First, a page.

July 18, 2024

State auditor encourages efficiencies

State of Iowa Auditor Rob Sand, right, meets with Creston area people Tuesday at Rainbow Park in Creston. He visited multiple towns that day.

As Iowa residents have managed their budget with inflation at the retail level, Iowa State Auditor Rob Sand told people in Creston Tuesday how government offices can also do the same and get recognized for their success.

During his town hall meeting in Rainbow Park, Sand, a Democrat, explained his PIE program (public innovation and efficiencies).

As Sand’s office monitors effective and responsible usage of public dollars “but also to promote areas where efficiencies and cost-saving practices can be made. Our office’s Public Innovations & Efficiencies (PIE) Checklist serves to guide Iowans as well as state and local governments on the steps they can take to save money and promote efficiency.”

The program has had area contributions from the cities of Afton, Cromwell and the Union County Emergency Management office. Sand said after government entities submitted their PIE plan, the most effective plans are awarded with actual pie for the staff.

“We look at where they came from, not just where they are,” Sand said about the results of the changes.

Sand explained some ways the program is being used. He knows of certain Iowa landfills that are capturing, containing and selling methane gas. The gas is a byproduct of the decomposition of landfill material. Methane is used commercially. Sand said other entities have converted to LED lighting which is more affordable. For more information, go online to auditor.ia.gov/pie.

PIE is getting the attention as Sand said two other states have created similar programs.

Sand also explained how his office is considering new employees who don’t have a traditional, four-year college degree. He said there are people with skills who only have a two-year degree. That hiring strategy began two years ago and now 10% of the staff have two-year degrees. The program is called Skilled Through Alternate Routes. (STAR)

“There is an accountant shortage across the country,” he said.

Sand also explained his assessment of some state issues.

In December 2023 Koch Ag & Energy Solutions propsoed to purchase OCI Global’s fertilizer plant in Lee County, for $3.6 billion. Since it opened in 2017, it can produce 3.5 million metric tons of nitrogen fertilizers and diesel exhaust fluid annually.

Sand said in January he was against the purchase mainly for how it contradicts everything it was built for. Approved during Iowa Gov. Terry Brandstad’s administration, building the plant included $300 million in tax breaks, $133 million in Lee County tax abatements for more than 20 years and another $112 million in state tax credits or forgivable loans.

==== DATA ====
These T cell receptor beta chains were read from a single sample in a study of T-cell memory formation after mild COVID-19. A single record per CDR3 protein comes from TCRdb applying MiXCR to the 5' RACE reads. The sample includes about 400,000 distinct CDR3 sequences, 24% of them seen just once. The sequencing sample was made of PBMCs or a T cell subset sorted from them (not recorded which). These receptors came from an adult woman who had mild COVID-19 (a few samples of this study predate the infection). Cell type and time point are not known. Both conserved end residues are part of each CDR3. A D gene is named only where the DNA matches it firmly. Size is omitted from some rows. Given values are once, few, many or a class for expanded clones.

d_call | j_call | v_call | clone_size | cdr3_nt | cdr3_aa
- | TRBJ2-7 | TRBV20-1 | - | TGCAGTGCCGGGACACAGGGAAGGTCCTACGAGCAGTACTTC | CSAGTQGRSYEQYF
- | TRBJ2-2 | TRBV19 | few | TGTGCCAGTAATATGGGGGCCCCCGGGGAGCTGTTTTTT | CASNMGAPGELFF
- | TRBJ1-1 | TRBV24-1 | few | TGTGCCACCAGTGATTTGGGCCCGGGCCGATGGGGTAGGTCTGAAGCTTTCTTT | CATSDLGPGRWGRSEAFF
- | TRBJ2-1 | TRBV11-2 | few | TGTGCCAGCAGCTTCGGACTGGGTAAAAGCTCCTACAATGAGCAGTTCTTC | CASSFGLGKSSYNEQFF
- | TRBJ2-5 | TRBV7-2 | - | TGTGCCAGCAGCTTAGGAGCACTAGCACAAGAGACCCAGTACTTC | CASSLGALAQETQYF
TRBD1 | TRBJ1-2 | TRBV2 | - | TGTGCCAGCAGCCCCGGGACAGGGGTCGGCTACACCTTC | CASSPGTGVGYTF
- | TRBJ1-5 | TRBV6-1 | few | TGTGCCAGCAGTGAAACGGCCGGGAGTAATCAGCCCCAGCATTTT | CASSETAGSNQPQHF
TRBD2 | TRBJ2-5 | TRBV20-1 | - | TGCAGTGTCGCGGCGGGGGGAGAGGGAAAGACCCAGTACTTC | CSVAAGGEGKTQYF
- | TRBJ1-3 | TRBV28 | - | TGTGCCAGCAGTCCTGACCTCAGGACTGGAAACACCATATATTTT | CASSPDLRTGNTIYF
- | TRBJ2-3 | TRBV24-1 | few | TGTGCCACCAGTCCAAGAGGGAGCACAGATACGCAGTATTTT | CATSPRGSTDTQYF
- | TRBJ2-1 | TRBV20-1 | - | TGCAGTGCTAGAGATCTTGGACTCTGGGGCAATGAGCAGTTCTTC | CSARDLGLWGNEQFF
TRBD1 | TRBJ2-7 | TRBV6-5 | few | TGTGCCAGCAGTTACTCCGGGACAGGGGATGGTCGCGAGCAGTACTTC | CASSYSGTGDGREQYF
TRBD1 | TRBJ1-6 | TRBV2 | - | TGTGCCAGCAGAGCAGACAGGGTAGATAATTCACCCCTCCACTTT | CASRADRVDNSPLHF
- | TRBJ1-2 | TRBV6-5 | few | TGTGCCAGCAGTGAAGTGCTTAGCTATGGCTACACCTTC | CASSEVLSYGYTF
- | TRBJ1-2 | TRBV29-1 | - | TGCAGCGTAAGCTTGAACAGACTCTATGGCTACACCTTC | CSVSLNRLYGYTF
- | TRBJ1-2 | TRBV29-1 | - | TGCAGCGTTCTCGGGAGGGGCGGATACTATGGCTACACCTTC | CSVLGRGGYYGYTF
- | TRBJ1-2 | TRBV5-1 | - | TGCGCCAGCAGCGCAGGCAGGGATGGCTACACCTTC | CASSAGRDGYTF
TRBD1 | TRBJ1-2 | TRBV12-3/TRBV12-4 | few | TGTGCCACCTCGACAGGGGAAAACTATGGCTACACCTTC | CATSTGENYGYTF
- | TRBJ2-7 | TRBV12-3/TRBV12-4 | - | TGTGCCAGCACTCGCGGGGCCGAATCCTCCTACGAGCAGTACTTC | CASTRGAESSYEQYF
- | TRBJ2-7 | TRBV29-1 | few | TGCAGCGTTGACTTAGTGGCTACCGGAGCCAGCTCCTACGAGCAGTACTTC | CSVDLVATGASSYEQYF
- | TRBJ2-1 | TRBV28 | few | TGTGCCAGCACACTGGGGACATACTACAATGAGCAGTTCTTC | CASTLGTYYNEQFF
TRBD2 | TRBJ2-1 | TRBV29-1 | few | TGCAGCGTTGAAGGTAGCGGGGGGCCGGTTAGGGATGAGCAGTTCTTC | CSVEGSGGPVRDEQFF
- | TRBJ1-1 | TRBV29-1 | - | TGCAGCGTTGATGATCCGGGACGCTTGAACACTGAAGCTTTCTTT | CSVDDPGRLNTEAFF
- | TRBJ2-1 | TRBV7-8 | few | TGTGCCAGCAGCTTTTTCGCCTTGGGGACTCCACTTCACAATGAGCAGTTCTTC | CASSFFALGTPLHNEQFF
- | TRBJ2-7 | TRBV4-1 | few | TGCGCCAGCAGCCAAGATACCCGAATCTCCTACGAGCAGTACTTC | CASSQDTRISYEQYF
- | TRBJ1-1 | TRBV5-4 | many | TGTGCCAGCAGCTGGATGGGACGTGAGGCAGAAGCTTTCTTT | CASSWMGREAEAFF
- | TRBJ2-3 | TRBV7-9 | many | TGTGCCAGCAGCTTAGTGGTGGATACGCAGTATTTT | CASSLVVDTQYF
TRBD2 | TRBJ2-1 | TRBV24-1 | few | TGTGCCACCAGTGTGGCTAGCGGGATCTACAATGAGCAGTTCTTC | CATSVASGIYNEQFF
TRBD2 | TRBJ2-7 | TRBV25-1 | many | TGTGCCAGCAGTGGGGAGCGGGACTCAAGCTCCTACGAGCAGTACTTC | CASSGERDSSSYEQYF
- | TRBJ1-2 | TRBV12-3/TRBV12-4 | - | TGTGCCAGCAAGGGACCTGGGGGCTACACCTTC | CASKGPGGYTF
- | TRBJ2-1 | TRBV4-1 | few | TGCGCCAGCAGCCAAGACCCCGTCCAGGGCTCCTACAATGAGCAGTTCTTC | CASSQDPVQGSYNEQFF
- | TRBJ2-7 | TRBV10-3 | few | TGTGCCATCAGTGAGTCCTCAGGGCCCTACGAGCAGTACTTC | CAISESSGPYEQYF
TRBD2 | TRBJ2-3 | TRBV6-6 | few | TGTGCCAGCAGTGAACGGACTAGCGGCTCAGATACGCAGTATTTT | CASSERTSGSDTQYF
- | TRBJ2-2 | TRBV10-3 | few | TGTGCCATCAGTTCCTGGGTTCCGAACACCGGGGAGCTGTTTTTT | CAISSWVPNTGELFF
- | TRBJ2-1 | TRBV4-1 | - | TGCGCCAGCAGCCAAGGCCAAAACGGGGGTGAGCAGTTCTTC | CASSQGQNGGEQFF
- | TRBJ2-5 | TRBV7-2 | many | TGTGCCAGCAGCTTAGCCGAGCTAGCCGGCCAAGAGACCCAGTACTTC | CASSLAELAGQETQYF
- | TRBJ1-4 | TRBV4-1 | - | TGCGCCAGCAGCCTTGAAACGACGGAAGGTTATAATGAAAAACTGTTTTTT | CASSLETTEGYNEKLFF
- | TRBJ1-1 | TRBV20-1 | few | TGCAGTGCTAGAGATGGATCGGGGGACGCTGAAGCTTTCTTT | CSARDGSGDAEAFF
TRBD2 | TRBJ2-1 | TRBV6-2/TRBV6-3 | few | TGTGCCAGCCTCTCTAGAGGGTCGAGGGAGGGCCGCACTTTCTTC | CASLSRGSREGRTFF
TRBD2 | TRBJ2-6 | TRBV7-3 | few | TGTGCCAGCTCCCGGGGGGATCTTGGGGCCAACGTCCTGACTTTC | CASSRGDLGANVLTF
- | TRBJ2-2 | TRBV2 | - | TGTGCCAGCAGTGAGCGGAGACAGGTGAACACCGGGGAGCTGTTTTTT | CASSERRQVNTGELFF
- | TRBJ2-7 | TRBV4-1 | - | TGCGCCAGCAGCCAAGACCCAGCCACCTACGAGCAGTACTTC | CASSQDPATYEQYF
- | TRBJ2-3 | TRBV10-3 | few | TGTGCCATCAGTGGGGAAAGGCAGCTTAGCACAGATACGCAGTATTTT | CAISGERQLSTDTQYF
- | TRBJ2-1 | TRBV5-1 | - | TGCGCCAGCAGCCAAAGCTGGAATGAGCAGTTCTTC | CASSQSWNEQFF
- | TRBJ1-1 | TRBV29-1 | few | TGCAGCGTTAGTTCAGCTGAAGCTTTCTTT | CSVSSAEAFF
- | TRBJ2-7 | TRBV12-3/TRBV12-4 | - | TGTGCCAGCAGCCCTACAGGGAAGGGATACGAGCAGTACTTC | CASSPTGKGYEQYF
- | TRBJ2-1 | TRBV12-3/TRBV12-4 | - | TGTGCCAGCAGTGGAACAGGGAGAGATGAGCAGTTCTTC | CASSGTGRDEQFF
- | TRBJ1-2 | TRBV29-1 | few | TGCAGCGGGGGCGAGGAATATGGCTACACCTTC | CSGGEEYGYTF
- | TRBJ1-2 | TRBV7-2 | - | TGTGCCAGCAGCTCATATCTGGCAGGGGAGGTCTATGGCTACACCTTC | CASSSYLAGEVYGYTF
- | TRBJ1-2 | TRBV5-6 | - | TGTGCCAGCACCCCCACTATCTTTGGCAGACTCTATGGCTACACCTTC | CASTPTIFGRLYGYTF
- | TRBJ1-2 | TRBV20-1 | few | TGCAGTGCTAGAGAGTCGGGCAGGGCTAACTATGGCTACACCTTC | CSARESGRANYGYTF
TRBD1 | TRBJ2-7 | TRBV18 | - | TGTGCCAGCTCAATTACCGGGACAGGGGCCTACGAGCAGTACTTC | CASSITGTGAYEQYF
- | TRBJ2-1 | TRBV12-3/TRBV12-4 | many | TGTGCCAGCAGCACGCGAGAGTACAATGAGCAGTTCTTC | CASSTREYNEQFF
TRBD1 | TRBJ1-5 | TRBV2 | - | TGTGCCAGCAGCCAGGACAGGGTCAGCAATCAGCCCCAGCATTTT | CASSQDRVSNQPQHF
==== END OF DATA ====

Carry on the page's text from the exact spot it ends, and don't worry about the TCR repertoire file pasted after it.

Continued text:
But the sale eliminates all of that. Sand stated then selling to Koch will likely increase fertilizer costs and Koch will not want to deal with competition.

Sand said the sale offer is still in litigation with the SEC and Department of Justice.

Sand also commented on the state’s school voucher program, approved by state legislation in 2023. The law allowed funding for K-12 students who choose to attend a private school. After the first year, Sand said the program is essentially benefiting private-school families as it uses public funds to pay for private-school tuitions.

The Democrat is still leery about what could happen with the program. Since private schools are not under state government offices, there is no legal oversight of how those funds are used. When he spoke of the vouchers a year ago in Creston, he said funds can be used to pay for trips for school administrators and not on school operations or educating students.

In a related matter, Sand also commented on the failed legislation this year that would have given state departments to use an accountant of their choice, rather than the state auditor’s office. The proposed legislation did include how all audit results must be sent to the state auditor’s office.

“More waste, fraud and abuse,” Sand said about the feelings he had when the bill was considered. It never developed. “Lead us not into temptation,” Sand said, referring to a portion of the Lord’s prayer found in the Bible.

“People in charge don’t want accountability,” he said.

John Van Nostrand


An Iowa native, John's newspaper career has mostly been in small-town weeklies from the Rocky Mountains to the Mississippi River. He first stint in Creston was from 2002 to 2005.